In religious fundamentalism, religion and politics overlap at many points. But what is religious fundamentalism? What elements do they have in common? In 2013, I was asked by the Oblate seminary in Kandy, Sri Lanka to conduct a seminar on religious fundamentalism.

In it, I reflected on some elements that are common to all fundamentalism, and they are:
1) A sense of crisis in a global dimension and of the impending damnation of the world.
2) A sense of a vacuum of authority in the religious institution to which they belong.
3) A return to their founding scriptures (holy texts) to rediscover in their literal interpretation the unbreakable authority of divine revelation.
4) Clinging blindly to the purity of doctrine and moral precepts of those scriptures as the sole norm of life and only doctrinal authority.
5) Utter condemnation of all those who fall outside their religious views.
6) Willingness to kill for the sake of their faith (fanaticism).

Politics and fundamentalism
There may be several types of religious fundamentalisms. The first we can speak of is a type that pretends to be apolitical and views politics (and indeed all aspects of political and social existence) as being this-worldly and, therefore, bound to damnation, in frontal opposition to the revealed truth. This is largely a Christian variety of fundamentalism. From this perspective, the political and social life should be organized on the basis of what are seen as essential or original religious principles, commonly supported by a belief in the literal truth of sacred texts.

On a cursory analysis of their preaching and teaching, one immediately discovers that in certain types of fundamentalism pretended apoliticism and condemnation of the things of this world is only a pretension without any empirical foundation; deep down, most of the Christian fundamentalist movements and groups are staunch defenders and legitimators of the extreme rightwing side of the political arena.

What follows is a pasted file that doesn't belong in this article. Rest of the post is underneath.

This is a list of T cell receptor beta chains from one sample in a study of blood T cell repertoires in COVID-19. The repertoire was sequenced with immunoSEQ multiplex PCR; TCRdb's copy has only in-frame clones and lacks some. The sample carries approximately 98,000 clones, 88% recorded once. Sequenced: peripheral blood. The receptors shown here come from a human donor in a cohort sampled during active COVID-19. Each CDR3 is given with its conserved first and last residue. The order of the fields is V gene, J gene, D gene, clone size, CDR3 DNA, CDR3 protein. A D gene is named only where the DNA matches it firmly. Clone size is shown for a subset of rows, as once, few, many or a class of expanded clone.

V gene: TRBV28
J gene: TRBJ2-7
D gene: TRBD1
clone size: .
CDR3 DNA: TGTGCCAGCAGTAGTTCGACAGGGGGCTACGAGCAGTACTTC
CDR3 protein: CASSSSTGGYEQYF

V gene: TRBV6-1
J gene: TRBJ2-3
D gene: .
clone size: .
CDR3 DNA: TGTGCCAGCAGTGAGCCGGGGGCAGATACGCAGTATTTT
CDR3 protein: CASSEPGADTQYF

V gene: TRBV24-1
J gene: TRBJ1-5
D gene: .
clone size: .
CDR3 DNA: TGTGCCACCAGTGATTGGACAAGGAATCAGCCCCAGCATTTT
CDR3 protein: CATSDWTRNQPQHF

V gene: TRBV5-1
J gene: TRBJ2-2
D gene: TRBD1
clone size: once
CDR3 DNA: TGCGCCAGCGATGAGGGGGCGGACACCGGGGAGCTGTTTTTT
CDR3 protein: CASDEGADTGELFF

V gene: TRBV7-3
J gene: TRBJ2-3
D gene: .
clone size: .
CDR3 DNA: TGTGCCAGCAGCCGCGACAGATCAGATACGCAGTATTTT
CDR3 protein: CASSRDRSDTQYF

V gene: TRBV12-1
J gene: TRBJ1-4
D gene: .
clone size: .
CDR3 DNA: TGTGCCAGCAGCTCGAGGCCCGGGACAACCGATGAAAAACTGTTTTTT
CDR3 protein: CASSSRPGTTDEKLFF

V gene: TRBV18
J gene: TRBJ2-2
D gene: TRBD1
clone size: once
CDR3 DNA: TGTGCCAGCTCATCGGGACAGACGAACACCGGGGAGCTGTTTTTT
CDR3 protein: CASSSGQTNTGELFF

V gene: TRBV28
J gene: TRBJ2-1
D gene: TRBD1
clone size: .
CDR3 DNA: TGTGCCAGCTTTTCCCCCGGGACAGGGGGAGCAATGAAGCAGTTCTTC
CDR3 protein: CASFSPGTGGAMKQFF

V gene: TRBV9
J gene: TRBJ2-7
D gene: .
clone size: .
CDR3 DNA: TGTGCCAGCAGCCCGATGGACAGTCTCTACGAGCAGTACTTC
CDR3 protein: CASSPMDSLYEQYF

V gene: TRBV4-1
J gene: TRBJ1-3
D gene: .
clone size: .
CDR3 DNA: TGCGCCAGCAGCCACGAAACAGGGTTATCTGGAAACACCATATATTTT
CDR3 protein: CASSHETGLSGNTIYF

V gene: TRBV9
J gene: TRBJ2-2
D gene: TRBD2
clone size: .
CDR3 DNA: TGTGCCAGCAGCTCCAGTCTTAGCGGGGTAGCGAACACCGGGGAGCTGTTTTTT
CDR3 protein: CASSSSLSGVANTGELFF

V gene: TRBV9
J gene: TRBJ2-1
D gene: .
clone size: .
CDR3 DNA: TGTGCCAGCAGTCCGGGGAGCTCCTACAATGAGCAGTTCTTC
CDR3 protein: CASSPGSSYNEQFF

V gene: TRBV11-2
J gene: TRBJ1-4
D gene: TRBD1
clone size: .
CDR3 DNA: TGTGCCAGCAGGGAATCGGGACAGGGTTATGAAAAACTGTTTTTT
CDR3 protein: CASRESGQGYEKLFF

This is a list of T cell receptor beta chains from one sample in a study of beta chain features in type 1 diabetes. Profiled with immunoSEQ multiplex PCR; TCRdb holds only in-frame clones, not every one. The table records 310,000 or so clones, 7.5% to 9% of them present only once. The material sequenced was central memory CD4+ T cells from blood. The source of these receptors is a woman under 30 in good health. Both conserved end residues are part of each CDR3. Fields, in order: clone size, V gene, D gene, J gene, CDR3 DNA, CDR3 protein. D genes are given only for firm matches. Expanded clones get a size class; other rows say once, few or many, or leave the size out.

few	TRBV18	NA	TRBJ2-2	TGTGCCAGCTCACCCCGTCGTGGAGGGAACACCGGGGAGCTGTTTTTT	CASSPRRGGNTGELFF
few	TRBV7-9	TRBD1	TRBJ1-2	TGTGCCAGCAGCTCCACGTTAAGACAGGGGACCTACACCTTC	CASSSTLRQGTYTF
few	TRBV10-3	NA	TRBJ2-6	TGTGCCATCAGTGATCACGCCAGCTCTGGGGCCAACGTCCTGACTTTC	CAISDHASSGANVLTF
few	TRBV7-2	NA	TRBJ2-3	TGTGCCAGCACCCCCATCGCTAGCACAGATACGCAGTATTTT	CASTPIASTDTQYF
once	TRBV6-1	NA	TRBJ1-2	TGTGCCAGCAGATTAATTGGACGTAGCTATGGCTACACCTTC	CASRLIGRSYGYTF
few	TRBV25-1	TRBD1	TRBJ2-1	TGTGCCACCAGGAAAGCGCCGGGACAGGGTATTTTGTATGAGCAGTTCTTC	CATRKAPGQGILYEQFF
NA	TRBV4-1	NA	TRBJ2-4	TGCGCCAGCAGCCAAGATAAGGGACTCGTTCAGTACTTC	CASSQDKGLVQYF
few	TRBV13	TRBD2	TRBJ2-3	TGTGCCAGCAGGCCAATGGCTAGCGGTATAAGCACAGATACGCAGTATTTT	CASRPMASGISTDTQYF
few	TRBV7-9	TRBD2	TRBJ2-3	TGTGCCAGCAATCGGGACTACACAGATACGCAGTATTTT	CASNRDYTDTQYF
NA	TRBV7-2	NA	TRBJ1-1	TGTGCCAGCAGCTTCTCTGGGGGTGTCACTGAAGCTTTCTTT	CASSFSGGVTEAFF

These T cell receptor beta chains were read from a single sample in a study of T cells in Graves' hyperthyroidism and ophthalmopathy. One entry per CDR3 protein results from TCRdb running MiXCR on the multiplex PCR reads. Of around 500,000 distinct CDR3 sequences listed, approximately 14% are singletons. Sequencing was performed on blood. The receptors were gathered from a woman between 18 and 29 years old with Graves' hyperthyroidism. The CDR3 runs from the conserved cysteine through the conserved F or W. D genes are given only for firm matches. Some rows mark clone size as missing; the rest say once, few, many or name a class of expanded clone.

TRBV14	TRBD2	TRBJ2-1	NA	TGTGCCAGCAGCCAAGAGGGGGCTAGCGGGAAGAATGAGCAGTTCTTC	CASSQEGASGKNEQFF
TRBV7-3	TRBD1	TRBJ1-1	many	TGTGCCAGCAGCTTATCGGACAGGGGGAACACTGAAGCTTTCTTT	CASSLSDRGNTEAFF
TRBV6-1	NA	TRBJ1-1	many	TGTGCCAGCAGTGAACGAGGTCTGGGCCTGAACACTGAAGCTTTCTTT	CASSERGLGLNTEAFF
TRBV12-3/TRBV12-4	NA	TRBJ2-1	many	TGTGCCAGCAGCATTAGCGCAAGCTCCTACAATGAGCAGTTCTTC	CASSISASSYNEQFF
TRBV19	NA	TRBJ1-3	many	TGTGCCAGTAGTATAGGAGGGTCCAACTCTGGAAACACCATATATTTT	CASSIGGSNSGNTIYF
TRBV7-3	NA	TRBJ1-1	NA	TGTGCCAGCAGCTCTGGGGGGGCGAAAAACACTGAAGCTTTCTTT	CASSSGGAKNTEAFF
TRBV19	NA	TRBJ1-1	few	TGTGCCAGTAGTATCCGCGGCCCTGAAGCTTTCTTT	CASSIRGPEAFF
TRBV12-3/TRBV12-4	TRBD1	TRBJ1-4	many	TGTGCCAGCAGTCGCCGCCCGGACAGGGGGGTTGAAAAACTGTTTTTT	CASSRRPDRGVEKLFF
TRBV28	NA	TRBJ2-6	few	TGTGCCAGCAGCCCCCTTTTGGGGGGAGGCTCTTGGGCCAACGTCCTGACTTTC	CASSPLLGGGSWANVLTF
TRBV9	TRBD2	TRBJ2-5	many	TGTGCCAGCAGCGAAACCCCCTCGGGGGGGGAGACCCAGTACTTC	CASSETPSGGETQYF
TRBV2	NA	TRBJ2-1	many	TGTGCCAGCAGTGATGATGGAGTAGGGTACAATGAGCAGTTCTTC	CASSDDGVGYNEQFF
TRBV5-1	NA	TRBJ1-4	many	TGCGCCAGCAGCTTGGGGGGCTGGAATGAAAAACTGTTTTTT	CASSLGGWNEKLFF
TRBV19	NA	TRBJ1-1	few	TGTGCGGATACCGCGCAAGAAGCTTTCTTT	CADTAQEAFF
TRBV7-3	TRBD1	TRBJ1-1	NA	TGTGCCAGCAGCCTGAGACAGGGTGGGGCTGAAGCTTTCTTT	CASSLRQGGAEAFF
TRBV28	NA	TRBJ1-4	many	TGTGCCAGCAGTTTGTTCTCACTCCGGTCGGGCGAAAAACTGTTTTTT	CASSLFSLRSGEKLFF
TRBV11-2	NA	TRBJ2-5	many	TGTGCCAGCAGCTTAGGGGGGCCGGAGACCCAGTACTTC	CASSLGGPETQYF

Another type may be a fundamentalism that is openly political and overtly sets out to give legitimation to the politics of the extreme right. One views this type of fundamentalism as essentially an aberration, a symptom of the adjustment that societies make as they become accustomed to a modern and secularized culture.

Yet we observe another type too – fundamentalism of enduring significance. One believes that it is a consequence of the failure of secularism to satisfy the abiding human desire for higher or spiritual truth.

All these types lead to extremism of one form or the other.

Landmark year 1910
While the global Christian leaders, especially the Protestants, met in Edinburgh for the World Missionary Conference in 1910, something significant happened parallelly in the US. That was when the term ‘fundamentalism’ came into existence and wider usage. The prime source of the term was the publication, beginning in 1910, of the conservative Christian manifesto in 12 volumes titled The Fundamentals. The “Fundamentals” included the basic (fundamental) Christian doctrines in response to scientific liberal thoughts and higher biblical criticism, which were coming to the fore at that time.

But fundamentalism is a new designation for those Jews, Muslims, Sikhs, Buddhists, Hindus and others whom sociologists, historians, philosophers, and other scholars include under that title today. It is interesting to note that two modern movements, the ecumenical movement and fundamentalism – to my mind one positive and the other negative – emerged simultaneously in 1910.